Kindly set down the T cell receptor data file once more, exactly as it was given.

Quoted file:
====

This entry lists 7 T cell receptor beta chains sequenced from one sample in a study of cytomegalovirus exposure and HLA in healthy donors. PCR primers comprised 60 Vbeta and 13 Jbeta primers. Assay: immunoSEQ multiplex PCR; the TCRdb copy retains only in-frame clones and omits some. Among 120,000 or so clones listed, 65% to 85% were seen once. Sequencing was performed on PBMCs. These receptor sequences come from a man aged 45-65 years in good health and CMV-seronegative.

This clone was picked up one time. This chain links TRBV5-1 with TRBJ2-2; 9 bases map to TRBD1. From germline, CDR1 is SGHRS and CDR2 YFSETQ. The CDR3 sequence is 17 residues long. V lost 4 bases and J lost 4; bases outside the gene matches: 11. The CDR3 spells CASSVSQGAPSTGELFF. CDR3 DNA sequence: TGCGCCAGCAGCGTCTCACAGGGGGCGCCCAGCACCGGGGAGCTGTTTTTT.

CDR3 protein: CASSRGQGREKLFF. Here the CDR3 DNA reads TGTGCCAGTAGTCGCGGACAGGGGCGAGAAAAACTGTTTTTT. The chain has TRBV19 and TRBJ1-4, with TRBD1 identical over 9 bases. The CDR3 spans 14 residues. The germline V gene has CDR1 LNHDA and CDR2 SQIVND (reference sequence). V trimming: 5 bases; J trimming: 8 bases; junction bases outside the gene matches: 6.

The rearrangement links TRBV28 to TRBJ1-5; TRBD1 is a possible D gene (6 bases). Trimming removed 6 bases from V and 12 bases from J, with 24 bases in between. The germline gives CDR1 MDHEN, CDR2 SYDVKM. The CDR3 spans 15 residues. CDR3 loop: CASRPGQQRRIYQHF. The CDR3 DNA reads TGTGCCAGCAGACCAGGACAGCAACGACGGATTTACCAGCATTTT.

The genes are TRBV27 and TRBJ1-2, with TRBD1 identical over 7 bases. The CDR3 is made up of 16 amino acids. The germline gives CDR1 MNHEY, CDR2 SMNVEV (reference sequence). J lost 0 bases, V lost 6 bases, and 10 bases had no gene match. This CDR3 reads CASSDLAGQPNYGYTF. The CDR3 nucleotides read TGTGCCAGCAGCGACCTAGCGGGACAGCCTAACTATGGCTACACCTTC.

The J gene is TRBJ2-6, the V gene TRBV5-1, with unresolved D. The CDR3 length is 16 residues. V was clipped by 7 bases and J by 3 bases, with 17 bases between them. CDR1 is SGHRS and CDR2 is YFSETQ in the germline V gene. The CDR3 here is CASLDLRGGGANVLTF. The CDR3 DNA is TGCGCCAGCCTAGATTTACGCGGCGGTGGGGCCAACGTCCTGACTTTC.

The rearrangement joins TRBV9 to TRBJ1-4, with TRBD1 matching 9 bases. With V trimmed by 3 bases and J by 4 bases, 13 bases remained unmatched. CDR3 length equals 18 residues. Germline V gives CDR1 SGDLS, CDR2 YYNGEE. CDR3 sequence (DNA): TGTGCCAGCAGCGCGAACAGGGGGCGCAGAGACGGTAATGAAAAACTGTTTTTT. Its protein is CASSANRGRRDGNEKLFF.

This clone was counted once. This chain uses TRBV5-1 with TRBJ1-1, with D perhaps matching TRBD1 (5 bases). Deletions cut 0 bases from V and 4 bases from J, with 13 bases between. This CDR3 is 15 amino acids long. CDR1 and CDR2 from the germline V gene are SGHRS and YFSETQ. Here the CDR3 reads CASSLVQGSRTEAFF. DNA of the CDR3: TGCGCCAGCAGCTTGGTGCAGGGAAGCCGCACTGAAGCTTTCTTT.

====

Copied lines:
This entry lists 7 T cell receptor beta chains sequenced from one sample in a study of cytomegalovirus exposure and HLA in healthy donors. PCR primers comprised 60 Vbeta and 13 Jbeta primers. Assay: immunoSEQ multiplex PCR; the TCRdb copy retains only in-frame clones and omits some. Among 120,000 or so clones listed, 65% to 85% were seen once. Sequencing was performed on PBMCs. These receptor sequences come from a man aged 45-65 years in good health and CMV-seronegative.

This clone was picked up one time. This chain links TRBV5-1 with TRBJ2-2; 9 bases map to TRBD1. From germline, CDR1 is SGHRS and CDR2 YFSETQ. The CDR3 sequence is 17 residues long. V lost 4 bases and J lost 4; bases outside the gene matches: 11. The CDR3 spells CASSVSQGAPSTGELFF. CDR3 DNA sequence: TGCGCCAGCAGCGTCTCACAGGGGGCGCCCAGCACCGGGGAGCTGTTTTTT.

CDR3 protein: CASSRGQGREKLFF. Here the CDR3 DNA reads TGTGCCAGTAGTCGCGGACAGGGGCGAGAAAAACTGTTTTTT. The chain has TRBV19 and TRBJ1-4, with TRBD1 identical over 9 bases. The CDR3 spans 14 residues. The germline V gene has CDR1 LNHDA and CDR2 SQIVND (reference sequence). V trimming: 5 bases; J trimming: 8 bases; junction bases outside the gene matches: 6.

The rearrangement links TRBV28 to TRBJ1-5; TRBD1 is a possible D gene (6 bases). Trimming removed 6 bases from V and 12 bases from J, with 24 bases in between. The germline gives CDR1 MDHEN, CDR2 SYDVKM. The CDR3 spans 15 residues. CDR3 loop: CASRPGQQRRIYQHF. The CDR3 DNA reads TGTGCCAGCAGACCAGGACAGCAACGACGGATTTACCAGCATTTT.

The genes are TRBV27 and TRBJ1-2, with TRBD1 identical over 7 bases. The CDR3 is made up of 16 amino acids. The germline gives CDR1 MNHEY, CDR2 SMNVEV (reference sequence). J lost 0 bases, V lost 6 bases, and 10 bases had no gene match. This CDR3 reads CASSDLAGQPNYGYTF. The CDR3 nucleotides read TGTGCCAGCAGCGACCTAGCGGGACAGCCTAACTATGGCTACACCTTC.

The J gene is TRBJ2-6, the V gene TRBV5-1, with unresolved D. The CDR3 length is 16 residues. V was clipped by 7 bases and J by 3 bases, with 17 bases between them. CDR1 is SGHRS and CDR2 is YFSETQ in the germline V gene. The CDR3 here is CASLDLRGGGANVLTF. The CDR3 DNA is TGCGCCAGCCTAGATTTACGCGGCGGTGGGGCCAACGTCCTGACTTTC.

The rearrangement joins TRBV9 to TRBJ1-4, with TRBD1 matching 9 bases. With V trimmed by 3 bases and J by 4 bases, 13 bases remained unmatched. CDR3 length equals 18 residues. Germline V gives CDR1 SGDLS, CDR2 YYNGEE. CDR3 sequence (DNA): TGTGCCAGCAGCGCGAACAGGGGGCGCAGAGACGGTAATGAAAAACTGTTTTTT. Its protein is CASSANRGRRDGNEKLFF.

This clone was counted once. This chain uses TRBV5-1 with TRBJ1-1, with D perhaps matching TRBD1 (5 bases). Deletions cut 0 bases from V and 4 bases from J, with 13 bases between. This CDR3 is 15 amino acids long. CDR1 and CDR2 from the germline V gene are SGHRS and YFSETQ. Here the CDR3 reads CASSLVQGSRTEAFF. DNA of the CDR3: TGCGCCAGCAGCTTGGTGCAGGGAAGCCGCACTGAAGCTTTCTTT.